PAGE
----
Thursday, August 23, 2018

Monstercross News' Jon Severson's Review of the New Albion Drake

The New Albion Drake has been a curiosity of mine since I saw the first pictures of the prototype surface awhile back. It caught my eye because unlike most gravel/touring/commuting frames/bikes out there, it wasn’t being billed as a bike that could take 700c wheels and 650b wheels….but only 650b wheels. Why does this matter? Because most bikes in that category are designed with 700c wheels in mind first, then just squeeze in whatever width 650b they can make work second. So the idea of a dedicated 650b frame that can fit up to a 2.1 x 650b without fenders and up to a 42mm wide 650b tire with fenders…well, no one was making that in a dedicated platform below $1000 for a frameset that I knew of and the new crop of road orientated 650b tires had peaked my curiosity. So when I finally was able to pick up a Drake frame set, I did.

Really, it all started with being fascinated with the New Albion Cycles line in general. In this day and age a really nice looking frameset with well thought out features, graphics, and name brand tubing typically starts off in the $700 or so range. Heck, sometimes just a frame is that much. Go any lower and it shows. Graphics aren’t impressive usually, tubing is either listed as chromoly that’s not always double butted made be who knows or has a made up name made by who knows. Features like full rack/fender mounts front and rear, a 3rd bottle cage, and
Rolhoff compatibility are rarely found as an add on item on their own much less all of the above. Yet the Drake has pretty much every braze on you’d order for a modern touring/commuter bike, as well as Tange tubing. Much less at this pricepoint.


Pricepoint and features like these was key in looking for a solid commuter/adventure rig/townie in my book. Being able to run 42mm-2.1” wide 650b tires was an added bonus which just opens up the possibilities. For me, commuting to meetings & running errands on my bike isn’t something I do often enough to warrant an expensive build. Nor is going on an overnight trip. But both in one? Pricepoint aside, that had my interest. I don’t have the pocket book to buy a bike for each much less spend a lot. Throw in the fact that it can also serve double duty as sort of a neo-retro mountain bike with disc brakes & 650b wheels it just made sense to go ahead and build one up.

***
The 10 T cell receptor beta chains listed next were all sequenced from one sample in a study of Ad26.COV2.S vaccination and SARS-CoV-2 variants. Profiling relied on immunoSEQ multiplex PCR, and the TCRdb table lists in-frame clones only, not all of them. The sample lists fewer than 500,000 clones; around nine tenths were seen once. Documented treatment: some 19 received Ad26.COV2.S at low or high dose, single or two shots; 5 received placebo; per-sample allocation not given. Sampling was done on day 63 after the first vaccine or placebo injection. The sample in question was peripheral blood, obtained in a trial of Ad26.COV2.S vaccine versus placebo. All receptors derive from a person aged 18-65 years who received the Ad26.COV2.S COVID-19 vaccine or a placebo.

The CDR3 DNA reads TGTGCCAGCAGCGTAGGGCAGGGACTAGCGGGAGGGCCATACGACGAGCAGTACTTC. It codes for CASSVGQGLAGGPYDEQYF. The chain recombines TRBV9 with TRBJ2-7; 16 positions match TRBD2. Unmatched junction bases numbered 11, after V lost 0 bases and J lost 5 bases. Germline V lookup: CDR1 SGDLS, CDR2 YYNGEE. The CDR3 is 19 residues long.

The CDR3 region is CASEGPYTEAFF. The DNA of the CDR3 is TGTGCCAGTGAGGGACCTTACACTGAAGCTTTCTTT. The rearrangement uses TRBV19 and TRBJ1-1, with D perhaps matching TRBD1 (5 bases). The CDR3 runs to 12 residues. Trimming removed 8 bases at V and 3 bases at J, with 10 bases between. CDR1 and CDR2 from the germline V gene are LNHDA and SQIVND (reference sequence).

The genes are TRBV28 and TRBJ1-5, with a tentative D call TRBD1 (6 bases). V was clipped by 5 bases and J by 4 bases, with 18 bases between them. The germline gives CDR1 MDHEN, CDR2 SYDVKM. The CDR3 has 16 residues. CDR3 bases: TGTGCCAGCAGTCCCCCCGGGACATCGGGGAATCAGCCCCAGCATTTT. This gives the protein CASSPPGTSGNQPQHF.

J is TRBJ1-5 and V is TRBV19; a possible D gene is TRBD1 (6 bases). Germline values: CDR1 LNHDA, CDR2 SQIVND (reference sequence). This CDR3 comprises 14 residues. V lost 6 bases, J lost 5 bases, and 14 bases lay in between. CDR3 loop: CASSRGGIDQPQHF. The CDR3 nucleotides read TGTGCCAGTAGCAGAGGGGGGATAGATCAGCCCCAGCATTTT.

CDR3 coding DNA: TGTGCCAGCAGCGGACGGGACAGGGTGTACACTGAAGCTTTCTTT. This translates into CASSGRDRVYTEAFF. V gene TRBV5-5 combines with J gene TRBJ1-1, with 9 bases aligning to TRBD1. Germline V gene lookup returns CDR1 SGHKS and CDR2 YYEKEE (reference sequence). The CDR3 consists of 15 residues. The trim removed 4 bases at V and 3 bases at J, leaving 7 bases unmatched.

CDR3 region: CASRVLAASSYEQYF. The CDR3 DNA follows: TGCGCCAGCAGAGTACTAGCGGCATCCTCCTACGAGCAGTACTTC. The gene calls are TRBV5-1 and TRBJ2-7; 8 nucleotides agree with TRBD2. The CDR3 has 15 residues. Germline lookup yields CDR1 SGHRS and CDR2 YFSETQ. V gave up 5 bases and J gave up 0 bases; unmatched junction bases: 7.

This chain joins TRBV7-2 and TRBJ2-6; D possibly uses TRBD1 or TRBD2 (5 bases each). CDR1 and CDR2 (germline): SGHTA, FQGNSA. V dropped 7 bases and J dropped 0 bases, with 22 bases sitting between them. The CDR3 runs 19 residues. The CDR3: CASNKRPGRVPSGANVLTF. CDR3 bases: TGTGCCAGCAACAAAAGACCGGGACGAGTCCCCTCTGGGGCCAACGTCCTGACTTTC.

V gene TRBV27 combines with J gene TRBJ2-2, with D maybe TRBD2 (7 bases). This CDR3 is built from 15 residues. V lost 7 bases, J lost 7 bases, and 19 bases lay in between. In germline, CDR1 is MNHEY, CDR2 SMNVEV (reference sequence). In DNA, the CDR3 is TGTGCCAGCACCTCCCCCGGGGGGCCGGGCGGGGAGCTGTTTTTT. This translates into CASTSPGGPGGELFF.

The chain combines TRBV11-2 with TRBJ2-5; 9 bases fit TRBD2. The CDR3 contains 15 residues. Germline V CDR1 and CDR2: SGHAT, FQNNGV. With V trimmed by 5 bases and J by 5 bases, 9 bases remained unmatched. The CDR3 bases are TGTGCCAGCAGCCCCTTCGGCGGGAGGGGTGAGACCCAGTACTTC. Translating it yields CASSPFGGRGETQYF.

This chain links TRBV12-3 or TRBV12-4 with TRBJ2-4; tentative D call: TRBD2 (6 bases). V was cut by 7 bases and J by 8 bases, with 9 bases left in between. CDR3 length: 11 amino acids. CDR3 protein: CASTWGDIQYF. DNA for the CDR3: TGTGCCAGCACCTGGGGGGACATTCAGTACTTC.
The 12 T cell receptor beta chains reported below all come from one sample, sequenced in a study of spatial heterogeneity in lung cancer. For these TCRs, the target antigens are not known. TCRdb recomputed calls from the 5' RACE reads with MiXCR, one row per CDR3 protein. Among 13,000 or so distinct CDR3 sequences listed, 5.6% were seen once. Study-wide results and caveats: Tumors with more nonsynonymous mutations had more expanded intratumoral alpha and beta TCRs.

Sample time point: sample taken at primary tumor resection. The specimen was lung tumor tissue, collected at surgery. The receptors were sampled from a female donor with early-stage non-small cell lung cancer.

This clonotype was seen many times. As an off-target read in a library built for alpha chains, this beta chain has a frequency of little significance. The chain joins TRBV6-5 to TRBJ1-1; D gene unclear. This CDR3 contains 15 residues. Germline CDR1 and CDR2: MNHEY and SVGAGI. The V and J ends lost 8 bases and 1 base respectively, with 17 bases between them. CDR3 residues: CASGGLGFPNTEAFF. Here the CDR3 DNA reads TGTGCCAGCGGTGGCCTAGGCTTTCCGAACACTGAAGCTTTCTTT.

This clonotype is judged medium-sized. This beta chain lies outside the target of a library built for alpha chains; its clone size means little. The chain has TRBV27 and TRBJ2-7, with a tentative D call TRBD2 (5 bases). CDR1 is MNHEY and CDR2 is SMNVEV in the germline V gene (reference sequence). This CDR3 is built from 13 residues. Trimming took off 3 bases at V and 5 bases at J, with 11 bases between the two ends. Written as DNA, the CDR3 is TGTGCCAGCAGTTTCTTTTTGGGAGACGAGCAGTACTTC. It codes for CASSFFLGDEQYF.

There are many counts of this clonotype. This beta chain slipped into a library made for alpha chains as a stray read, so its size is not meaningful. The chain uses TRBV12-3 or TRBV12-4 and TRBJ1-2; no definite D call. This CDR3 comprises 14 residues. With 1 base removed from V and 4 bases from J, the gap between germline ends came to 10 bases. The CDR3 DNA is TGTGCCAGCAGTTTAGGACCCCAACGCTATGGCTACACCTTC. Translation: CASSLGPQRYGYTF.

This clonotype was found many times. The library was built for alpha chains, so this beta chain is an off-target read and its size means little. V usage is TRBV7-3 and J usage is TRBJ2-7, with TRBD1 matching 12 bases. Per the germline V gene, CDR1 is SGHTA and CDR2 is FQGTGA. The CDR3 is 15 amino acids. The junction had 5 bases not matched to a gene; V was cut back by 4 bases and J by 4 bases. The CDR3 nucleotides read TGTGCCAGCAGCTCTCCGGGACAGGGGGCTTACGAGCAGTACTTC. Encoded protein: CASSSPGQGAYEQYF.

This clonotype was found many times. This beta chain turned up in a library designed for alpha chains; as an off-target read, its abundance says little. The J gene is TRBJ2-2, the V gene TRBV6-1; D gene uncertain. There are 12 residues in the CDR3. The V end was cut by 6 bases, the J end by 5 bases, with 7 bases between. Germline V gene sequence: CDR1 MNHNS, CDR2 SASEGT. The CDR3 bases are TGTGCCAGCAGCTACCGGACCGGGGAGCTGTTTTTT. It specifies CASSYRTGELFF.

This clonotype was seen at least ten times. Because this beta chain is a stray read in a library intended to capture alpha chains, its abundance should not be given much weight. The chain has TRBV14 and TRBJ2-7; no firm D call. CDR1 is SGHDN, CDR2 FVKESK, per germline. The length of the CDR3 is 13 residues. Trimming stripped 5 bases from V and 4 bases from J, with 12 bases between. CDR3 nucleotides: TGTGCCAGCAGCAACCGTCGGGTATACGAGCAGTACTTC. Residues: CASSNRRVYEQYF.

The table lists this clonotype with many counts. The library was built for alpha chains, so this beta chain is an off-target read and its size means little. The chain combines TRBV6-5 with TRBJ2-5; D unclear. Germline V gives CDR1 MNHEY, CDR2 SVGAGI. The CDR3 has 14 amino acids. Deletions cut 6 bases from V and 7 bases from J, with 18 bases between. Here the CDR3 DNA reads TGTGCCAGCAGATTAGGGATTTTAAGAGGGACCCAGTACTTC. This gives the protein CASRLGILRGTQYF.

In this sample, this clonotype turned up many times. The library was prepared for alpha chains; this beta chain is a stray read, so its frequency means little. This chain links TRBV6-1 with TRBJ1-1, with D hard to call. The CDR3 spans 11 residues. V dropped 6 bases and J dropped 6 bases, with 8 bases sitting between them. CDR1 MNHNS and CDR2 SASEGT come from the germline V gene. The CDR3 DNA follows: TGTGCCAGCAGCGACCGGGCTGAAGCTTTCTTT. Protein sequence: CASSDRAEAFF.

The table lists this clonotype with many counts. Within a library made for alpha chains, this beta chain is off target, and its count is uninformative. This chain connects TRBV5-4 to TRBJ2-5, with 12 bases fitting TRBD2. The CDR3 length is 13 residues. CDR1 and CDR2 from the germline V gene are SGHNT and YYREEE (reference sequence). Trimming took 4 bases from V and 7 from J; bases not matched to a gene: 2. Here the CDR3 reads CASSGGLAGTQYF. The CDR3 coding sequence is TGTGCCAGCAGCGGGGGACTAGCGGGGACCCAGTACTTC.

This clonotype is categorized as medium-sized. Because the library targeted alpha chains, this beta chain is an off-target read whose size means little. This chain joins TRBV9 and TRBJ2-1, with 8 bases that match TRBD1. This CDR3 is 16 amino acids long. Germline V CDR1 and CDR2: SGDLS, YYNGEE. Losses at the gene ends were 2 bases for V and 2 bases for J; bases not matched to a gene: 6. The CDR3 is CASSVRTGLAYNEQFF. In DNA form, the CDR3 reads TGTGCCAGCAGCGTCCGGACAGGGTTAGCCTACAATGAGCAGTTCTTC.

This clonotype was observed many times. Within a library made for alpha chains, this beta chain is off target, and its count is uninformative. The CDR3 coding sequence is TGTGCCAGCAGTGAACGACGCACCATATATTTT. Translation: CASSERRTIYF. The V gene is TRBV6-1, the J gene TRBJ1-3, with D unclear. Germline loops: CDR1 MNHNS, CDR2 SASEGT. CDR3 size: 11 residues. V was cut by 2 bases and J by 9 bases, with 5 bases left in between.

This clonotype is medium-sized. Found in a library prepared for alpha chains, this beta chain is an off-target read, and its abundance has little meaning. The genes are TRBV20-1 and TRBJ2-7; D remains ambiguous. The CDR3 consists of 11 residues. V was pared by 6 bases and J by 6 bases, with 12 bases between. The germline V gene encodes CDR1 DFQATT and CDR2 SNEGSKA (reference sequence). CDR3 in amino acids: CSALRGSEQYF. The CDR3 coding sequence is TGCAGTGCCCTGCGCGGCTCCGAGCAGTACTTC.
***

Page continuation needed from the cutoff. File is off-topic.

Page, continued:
Now, I’m sure you’re wondering to yourself…why does it matter it’s a dedicated 650b? Why didn’t you want 700c wheel compatibility? I mean, why limit what you can do? Especially on the road side. Well, that’s easy. First off, one wheel set is a bit of spending cash on it’s own to build up much less two. Two wheels means two cassettes as well. Next, with all of the new 650b road plus tires coming out from Panaracer, Soma, WTB, Compass, and well everyone else my options for “road” tires was far from limited. On the 650b mtb tire side of things, their are options galore in 2.1 and had a set of 2.2’s I thought I could try as well. For my needs, switching tires would be infrequent and less expensive.

650b road in my opinion is great by the way for town/commuter use. Why? Smaller wheel/bigger tire accelerates faster than it’s 700c cousin. Great for stop and go traffic and poorly timed stop lights on city streets that are poorly maintained with lots of potholes. Long term, the smaller wheels are stronger as well which means less messing around. Especially when loaded. Now slap on a set of fenders for rain/slush and I have a bike I can ride year round with minimal fuss that is still sporty while being reliable.

The Drake is designed around drop bars and touring, hence the head tube extension that minimizes the need for $20 worth of spacers and keeps the looks clean. For my needs however I slapped a low rise/big sweep handlebar which while about 100mm less than what I ride on my mountain bike it’s just right for around town riding and rocking local single track. No doubt, it’d be a blast with drop bars, but looking in my parts bin of used stuff that wouldn’t get me much on Craigslist my wallet said this would be a more mountain bike orientated build. Riding the Drake with a normal flat/riser bar tuned out to feel so good I almost forgot it was designed for drop bars originally.